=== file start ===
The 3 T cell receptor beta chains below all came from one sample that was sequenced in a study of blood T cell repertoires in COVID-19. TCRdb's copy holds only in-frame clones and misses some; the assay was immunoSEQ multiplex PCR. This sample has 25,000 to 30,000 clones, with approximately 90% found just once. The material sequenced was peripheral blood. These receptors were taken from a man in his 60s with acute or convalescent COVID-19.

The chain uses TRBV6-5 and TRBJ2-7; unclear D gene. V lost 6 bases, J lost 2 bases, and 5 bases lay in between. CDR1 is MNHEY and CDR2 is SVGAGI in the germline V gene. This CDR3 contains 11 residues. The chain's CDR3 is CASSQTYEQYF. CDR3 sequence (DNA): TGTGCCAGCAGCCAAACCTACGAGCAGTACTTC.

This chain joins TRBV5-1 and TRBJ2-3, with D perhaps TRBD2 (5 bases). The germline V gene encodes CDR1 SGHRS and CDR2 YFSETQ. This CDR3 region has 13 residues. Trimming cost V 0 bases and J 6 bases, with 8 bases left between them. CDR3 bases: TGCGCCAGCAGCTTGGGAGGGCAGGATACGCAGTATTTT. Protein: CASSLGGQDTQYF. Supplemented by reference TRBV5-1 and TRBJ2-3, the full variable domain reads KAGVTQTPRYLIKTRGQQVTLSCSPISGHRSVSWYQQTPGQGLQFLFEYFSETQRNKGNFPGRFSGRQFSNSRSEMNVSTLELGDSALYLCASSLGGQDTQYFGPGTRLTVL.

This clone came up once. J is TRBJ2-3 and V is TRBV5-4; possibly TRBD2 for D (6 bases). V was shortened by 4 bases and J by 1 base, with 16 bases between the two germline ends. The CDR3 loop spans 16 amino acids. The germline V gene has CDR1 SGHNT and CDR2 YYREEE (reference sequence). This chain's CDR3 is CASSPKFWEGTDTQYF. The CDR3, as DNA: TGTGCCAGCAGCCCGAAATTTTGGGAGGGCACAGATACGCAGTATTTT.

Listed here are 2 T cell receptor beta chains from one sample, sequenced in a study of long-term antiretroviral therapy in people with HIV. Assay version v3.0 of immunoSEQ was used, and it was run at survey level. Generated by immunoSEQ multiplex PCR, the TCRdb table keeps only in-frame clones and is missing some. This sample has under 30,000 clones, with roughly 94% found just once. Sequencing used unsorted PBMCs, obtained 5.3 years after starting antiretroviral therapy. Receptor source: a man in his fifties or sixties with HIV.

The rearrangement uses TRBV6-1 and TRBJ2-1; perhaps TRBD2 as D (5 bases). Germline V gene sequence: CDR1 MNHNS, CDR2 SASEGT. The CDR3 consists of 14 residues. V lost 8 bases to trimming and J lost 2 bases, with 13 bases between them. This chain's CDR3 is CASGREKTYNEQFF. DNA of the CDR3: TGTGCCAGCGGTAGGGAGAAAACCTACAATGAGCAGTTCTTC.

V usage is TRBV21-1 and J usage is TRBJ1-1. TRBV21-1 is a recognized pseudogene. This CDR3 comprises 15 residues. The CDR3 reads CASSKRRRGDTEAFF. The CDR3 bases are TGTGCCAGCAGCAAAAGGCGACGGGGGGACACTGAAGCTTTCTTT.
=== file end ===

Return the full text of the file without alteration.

The 3 T cell receptor beta chains below all came from one sample that was sequenced in a study of blood T cell repertoires in COVID-19. TCRdb's copy holds only in-frame clones and misses some; the assay was immunoSEQ multiplex PCR. This sample has 25,000 to 30,000 clones, with approximately 90% found just once. The material sequenced was peripheral blood. These receptors were taken from a man in his 60s with acute or convalescent COVID-19.

The chain uses TRBV6-5 and TRBJ2-7; unclear D gene. V lost 6 bases, J lost 2 bases, and 5 bases lay in between. CDR1 is MNHEY and CDR2 is SVGAGI in the germline V gene. This CDR3 contains 11 residues. The chain's CDR3 is CASSQTYEQYF. CDR3 sequence (DNA): TGTGCCAGCAGCCAAACCTACGAGCAGTACTTC.

This chain joins TRBV5-1 and TRBJ2-3, with D perhaps TRBD2 (5 bases). The germline V gene encodes CDR1 SGHRS and CDR2 YFSETQ. This CDR3 region has 13 residues. Trimming cost V 0 bases and J 6 bases, with 8 bases left between them. CDR3 bases: TGCGCCAGCAGCTTGGGAGGGCAGGATACGCAGTATTTT. Protein: CASSLGGQDTQYF. Supplemented by reference TRBV5-1 and TRBJ2-3, the full variable domain reads KAGVTQTPRYLIKTRGQQVTLSCSPISGHRSVSWYQQTPGQGLQFLFEYFSETQRNKGNFPGRFSGRQFSNSRSEMNVSTLELGDSALYLCASSLGGQDTQYFGPGTRLTVL.

This clone came up once. J is TRBJ2-3 and V is TRBV5-4; possibly TRBD2 for D (6 bases). V was shortened by 4 bases and J by 1 base, with 16 bases between the two germline ends. The CDR3 loop spans 16 amino acids. The germline V gene has CDR1 SGHNT and CDR2 YYREEE (reference sequence). This chain's CDR3 is CASSPKFWEGTDTQYF. The CDR3, as DNA: TGTGCCAGCAGCCCGAAATTTTGGGAGGGCACAGATACGCAGTATTTT.

Listed here are 2 T cell receptor beta chains from one sample, sequenced in a study of long-term antiretroviral therapy in people with HIV. Assay version v3.0 of immunoSEQ was used, and it was run at survey level. Generated by immunoSEQ multiplex PCR, the TCRdb table keeps only in-frame clones and is missing some. This sample has under 30,000 clones, with roughly 94% found just once. Sequencing used unsorted PBMCs, obtained 5.3 years after starting antiretroviral therapy. Receptor source: a man in his fifties or sixties with HIV.

The rearrangement uses TRBV6-1 and TRBJ2-1; perhaps TRBD2 as D (5 bases). Germline V gene sequence: CDR1 MNHNS, CDR2 SASEGT. The CDR3 consists of 14 residues. V lost 8 bases to trimming and J lost 2 bases, with 13 bases between them. This chain's CDR3 is CASGREKTYNEQFF. DNA of the CDR3: TGTGCCAGCGGTAGGGAGAAAACCTACAATGAGCAGTTCTTC.

V usage is TRBV21-1 and J usage is TRBJ1-1. TRBV21-1 is a recognized pseudogene. This CDR3 comprises 15 residues. The CDR3 reads CASSKRRRGDTEAFF. The CDR3 bases are TGTGCCAGCAGCAAAAGGCGACGGGGGGACACTGAAGCTTTCTTT.